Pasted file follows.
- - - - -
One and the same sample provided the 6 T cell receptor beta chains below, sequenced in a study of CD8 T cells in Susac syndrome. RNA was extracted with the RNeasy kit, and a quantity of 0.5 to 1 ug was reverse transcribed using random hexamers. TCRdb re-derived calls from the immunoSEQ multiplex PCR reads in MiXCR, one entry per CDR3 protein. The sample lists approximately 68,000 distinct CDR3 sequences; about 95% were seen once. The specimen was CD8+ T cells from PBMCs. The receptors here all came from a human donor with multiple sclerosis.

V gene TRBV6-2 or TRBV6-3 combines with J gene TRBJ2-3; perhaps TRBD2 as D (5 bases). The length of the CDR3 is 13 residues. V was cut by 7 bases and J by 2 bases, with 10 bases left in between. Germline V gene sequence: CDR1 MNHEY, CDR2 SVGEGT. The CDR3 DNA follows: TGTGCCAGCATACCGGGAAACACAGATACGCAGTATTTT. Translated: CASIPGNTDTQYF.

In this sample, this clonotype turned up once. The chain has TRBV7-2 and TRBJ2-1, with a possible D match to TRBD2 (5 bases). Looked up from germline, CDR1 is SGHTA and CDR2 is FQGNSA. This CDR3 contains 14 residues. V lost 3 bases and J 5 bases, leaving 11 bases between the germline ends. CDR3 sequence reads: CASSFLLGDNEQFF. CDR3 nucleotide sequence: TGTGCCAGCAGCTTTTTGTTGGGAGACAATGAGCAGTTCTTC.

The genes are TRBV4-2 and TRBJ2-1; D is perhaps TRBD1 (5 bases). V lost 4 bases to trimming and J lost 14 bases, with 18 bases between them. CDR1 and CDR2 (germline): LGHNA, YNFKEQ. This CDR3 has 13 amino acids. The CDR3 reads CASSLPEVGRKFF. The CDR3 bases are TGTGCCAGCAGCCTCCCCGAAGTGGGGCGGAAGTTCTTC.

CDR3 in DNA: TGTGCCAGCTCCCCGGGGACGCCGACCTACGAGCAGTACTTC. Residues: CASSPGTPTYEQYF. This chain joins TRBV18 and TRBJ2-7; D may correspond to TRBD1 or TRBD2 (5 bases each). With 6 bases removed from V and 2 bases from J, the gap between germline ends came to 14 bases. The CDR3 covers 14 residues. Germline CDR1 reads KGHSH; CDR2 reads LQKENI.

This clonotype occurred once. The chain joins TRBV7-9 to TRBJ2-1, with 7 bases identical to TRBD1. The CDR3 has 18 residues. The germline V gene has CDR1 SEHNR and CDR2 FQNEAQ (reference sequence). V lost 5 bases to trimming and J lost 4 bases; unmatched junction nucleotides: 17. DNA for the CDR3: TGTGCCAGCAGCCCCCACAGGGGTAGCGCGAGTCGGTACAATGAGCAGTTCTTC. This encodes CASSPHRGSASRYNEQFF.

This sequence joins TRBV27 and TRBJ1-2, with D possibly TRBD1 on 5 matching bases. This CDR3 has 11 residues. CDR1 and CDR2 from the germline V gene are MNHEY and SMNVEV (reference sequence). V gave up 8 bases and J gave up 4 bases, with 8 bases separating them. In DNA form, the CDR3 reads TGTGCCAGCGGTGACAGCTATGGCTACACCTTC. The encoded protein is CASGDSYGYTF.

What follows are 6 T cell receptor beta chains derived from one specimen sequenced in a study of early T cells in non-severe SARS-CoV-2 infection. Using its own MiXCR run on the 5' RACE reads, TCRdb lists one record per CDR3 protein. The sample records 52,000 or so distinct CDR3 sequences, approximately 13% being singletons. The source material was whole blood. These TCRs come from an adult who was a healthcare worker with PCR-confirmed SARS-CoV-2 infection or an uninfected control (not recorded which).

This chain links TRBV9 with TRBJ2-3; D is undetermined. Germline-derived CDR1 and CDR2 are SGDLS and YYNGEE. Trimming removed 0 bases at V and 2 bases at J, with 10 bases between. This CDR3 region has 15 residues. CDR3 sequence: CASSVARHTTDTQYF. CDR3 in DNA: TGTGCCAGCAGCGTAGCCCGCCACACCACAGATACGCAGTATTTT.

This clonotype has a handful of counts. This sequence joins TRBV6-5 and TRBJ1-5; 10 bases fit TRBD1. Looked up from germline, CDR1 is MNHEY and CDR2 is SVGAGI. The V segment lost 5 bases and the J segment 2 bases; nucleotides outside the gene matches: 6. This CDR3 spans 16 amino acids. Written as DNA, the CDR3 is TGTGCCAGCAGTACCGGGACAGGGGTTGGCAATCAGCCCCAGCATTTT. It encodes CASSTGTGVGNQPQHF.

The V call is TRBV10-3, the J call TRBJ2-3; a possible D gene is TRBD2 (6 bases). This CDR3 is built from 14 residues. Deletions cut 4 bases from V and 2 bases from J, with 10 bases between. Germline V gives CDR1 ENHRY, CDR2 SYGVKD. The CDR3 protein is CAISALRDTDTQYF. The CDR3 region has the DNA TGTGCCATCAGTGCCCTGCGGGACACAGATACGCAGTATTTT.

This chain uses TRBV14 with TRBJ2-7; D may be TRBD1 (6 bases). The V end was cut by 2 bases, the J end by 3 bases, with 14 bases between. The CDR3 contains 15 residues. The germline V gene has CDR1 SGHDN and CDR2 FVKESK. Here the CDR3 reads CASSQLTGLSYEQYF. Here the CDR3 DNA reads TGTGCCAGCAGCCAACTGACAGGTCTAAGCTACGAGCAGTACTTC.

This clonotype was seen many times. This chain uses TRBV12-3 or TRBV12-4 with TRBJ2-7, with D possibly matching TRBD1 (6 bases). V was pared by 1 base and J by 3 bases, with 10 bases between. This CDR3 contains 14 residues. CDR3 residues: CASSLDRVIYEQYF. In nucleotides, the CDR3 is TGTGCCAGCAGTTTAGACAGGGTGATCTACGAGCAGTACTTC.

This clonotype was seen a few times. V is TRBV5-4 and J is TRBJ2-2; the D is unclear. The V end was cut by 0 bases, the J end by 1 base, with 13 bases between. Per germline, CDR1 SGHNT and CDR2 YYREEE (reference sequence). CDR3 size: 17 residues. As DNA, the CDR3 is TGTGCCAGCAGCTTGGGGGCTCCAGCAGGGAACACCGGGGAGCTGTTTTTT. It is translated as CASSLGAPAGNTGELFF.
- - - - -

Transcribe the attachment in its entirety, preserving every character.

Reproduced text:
One and the same sample provided the 6 T cell receptor beta chains below, sequenced in a study of CD8 T cells in Susac syndrome. RNA was extracted with the RNeasy kit, and a quantity of 0.5 to 1 ug was reverse transcribed using random hexamers. TCRdb re-derived calls from the immunoSEQ multiplex PCR reads in MiXCR, one entry per CDR3 protein. The sample lists approximately 68,000 distinct CDR3 sequences; about 95% were seen once. The specimen was CD8+ T cells from PBMCs. The receptors here all came from a human donor with multiple sclerosis.

V gene TRBV6-2 or TRBV6-3 combines with J gene TRBJ2-3; perhaps TRBD2 as D (5 bases). The length of the CDR3 is 13 residues. V was cut by 7 bases and J by 2 bases, with 10 bases left in between. Germline V gene sequence: CDR1 MNHEY, CDR2 SVGEGT. The CDR3 DNA follows: TGTGCCAGCATACCGGGAAACACAGATACGCAGTATTTT. Translated: CASIPGNTDTQYF.

In this sample, this clonotype turned up once. The chain has TRBV7-2 and TRBJ2-1, with a possible D match to TRBD2 (5 bases). Looked up from germline, CDR1 is SGHTA and CDR2 is FQGNSA. This CDR3 contains 14 residues. V lost 3 bases and J 5 bases, leaving 11 bases between the germline ends. CDR3 sequence reads: CASSFLLGDNEQFF. CDR3 nucleotide sequence: TGTGCCAGCAGCTTTTTGTTGGGAGACAATGAGCAGTTCTTC.

The genes are TRBV4-2 and TRBJ2-1; D is perhaps TRBD1 (5 bases). V lost 4 bases to trimming and J lost 14 bases, with 18 bases between them. CDR1 and CDR2 (germline): LGHNA, YNFKEQ. This CDR3 has 13 amino acids. The CDR3 reads CASSLPEVGRKFF. The CDR3 bases are TGTGCCAGCAGCCTCCCCGAAGTGGGGCGGAAGTTCTTC.

CDR3 in DNA: TGTGCCAGCTCCCCGGGGACGCCGACCTACGAGCAGTACTTC. Residues: CASSPGTPTYEQYF. This chain joins TRBV18 and TRBJ2-7; D may correspond to TRBD1 or TRBD2 (5 bases each). With 6 bases removed from V and 2 bases from J, the gap between germline ends came to 14 bases. The CDR3 covers 14 residues. Germline CDR1 reads KGHSH; CDR2 reads LQKENI.

This clonotype occurred once. The chain joins TRBV7-9 to TRBJ2-1, with 7 bases identical to TRBD1. The CDR3 has 18 residues. The germline V gene has CDR1 SEHNR and CDR2 FQNEAQ (reference sequence). V lost 5 bases to trimming and J lost 4 bases; unmatched junction nucleotides: 17. DNA for the CDR3: TGTGCCAGCAGCCCCCACAGGGGTAGCGCGAGTCGGTACAATGAGCAGTTCTTC. This encodes CASSPHRGSASRYNEQFF.

This sequence joins TRBV27 and TRBJ1-2, with D possibly TRBD1 on 5 matching bases. This CDR3 has 11 residues. CDR1 and CDR2 from the germline V gene are MNHEY and SMNVEV (reference sequence). V gave up 8 bases and J gave up 4 bases, with 8 bases separating them. In DNA form, the CDR3 reads TGTGCCAGCGGTGACAGCTATGGCTACACCTTC. The encoded protein is CASGDSYGYTF.

What follows are 6 T cell receptor beta chains derived from one specimen sequenced in a study of early T cells in non-severe SARS-CoV-2 infection. Using its own MiXCR run on the 5' RACE reads, TCRdb lists one record per CDR3 protein. The sample records 52,000 or so distinct CDR3 sequences, approximately 13% being singletons. The source material was whole blood. These TCRs come from an adult who was a healthcare worker with PCR-confirmed SARS-CoV-2 infection or an uninfected control (not recorded which).

This chain links TRBV9 with TRBJ2-3; D is undetermined. Germline-derived CDR1 and CDR2 are SGDLS and YYNGEE. Trimming removed 0 bases at V and 2 bases at J, with 10 bases between. This CDR3 region has 15 residues. CDR3 sequence: CASSVARHTTDTQYF. CDR3 in DNA: TGTGCCAGCAGCGTAGCCCGCCACACCACAGATACGCAGTATTTT.

This clonotype has a handful of counts. This sequence joins TRBV6-5 and TRBJ1-5; 10 bases fit TRBD1. Looked up from germline, CDR1 is MNHEY and CDR2 is SVGAGI. The V segment lost 5 bases and the J segment 2 bases; nucleotides outside the gene matches: 6. This CDR3 spans 16 amino acids. Written as DNA, the CDR3 is TGTGCCAGCAGTACCGGGACAGGGGTTGGCAATCAGCCCCAGCATTTT. It encodes CASSTGTGVGNQPQHF.

The V call is TRBV10-3, the J call TRBJ2-3; a possible D gene is TRBD2 (6 bases). This CDR3 is built from 14 residues. Deletions cut 4 bases from V and 2 bases from J, with 10 bases between. Germline V gives CDR1 ENHRY, CDR2 SYGVKD. The CDR3 protein is CAISALRDTDTQYF. The CDR3 region has the DNA TGTGCCATCAGTGCCCTGCGGGACACAGATACGCAGTATTTT.

This chain uses TRBV14 with TRBJ2-7; D may be TRBD1 (6 bases). The V end was cut by 2 bases, the J end by 3 bases, with 14 bases between. The CDR3 contains 15 residues. The germline V gene has CDR1 SGHDN and CDR2 FVKESK. Here the CDR3 reads CASSQLTGLSYEQYF. Here the CDR3 DNA reads TGTGCCAGCAGCCAACTGACAGGTCTAAGCTACGAGCAGTACTTC.

This clonotype was seen many times. This chain uses TRBV12-3 or TRBV12-4 with TRBJ2-7, with D possibly matching TRBD1 (6 bases). V was pared by 1 base and J by 3 bases, with 10 bases between. This CDR3 contains 14 residues. CDR3 residues: CASSLDRVIYEQYF. In nucleotides, the CDR3 is TGTGCCAGCAGTTTAGACAGGGTGATCTACGAGCAGTACTTC.

This clonotype was seen a few times. V is TRBV5-4 and J is TRBJ2-2; the D is unclear. The V end was cut by 0 bases, the J end by 1 base, with 13 bases between. Per germline, CDR1 SGHNT and CDR2 YYREEE (reference sequence). CDR3 size: 17 residues. As DNA, the CDR3 is TGTGCCAGCAGCTTGGGGGCTCCAGCAGGGAACACCGGGGAGCTGTTTTTT. It is translated as CASSLGAPAGNTGELFF.